Lately, I have been working with a lot of farm and ranch properties, so I decided to do a blog post on a topic related to something rather omnious in the farm and ranch world...Ag Exemptions!
Now the words "agricultural exemption" are thrown around quite a bit when talking about farm and ranch transactions, but I like to make sure my clients know exactly what it is and how to receive AND who can receive them.
According to the Texas A&M University Real Estate Center, there are two ways to have your rural property qualify for an ag exemption: An Agricultural-Use Appraisal and an Open Space Appraisal.
The Agricultural-Use exemption is reserved for landowners whose primary occupation and source of income are agriculture. In order to receive this exmeption the land owner AND the land must meet these four requirements:
• The land must have been devoted exclusively to or developed continuously for agriculture during the past three years.
• The owner’s primary occupation and source of income are agriculture.
• The owner intends to use the land for agriculture and as an occupation or business for profit during the coming year.
• The owner files an application by sworn statement with the chief appraiser before May 1 of each year with all the documentation required to determine the validity of the claim. For good cause, the chief appraiser may extend the filing deadline 60 days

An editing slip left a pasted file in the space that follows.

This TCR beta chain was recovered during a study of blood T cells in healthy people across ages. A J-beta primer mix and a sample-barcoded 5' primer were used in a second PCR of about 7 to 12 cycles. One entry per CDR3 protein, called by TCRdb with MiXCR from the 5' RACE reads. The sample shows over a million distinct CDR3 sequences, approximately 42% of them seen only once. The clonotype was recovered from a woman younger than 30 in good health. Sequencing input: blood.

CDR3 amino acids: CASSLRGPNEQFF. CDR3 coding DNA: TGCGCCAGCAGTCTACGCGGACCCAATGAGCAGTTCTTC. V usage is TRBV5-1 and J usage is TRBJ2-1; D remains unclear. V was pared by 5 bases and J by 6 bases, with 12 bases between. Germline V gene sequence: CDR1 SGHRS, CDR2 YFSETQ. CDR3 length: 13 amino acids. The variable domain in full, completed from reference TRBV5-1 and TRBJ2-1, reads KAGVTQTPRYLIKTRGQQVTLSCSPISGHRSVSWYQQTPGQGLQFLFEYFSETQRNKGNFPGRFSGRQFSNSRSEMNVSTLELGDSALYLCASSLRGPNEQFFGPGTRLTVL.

In order to be eligible for the Open Space Appraisal the land must meet these three requirements:
• The land must be currently devoted principally to agricultural use to the degree of intensity generally accepted in the area.
• The land has been devoted principally to agricultural use or production of timber or forest products for five of the preceding seven years.
• The owner files a prescribed form provided by the appraisal office with the chief appraiser before May 1 with all the necessary information to determine the validity of the claim. For good cause, the chief appraiser may extend the filing deadline 60 days.
Agricultural Use, as defined by the Texas Comptroller, includes the following:
- farming or ranching for the purpose of raising agricultural products for sale;
- timber production (including contract logging);
- feedlot operation;
- commercial fish farm operation;
- bee keeping;
- custom harvesting;
- crop dusting (as defined by 14 CFR Section 137.3);
- growing plants for sale in a commercial nursery;
- a veterinary business that makes farm or ranch calls;
- Future Farmers of America or 4-H; or
- teaching an agricultural vocational course
If you are able to get an agricultural exemption, get one! However, if you are not ready to commit to one of the above agricultural activities, that is okay too! Farm and ranch property is a great investment either way!
Thinking of purchasing farm and ranch property? I'd love to help!
Alexis Brown '18
To learn more about Ag Exemptions, check out the article by the Texas A&M University Real Estate Center and the Texas Comptroller's website!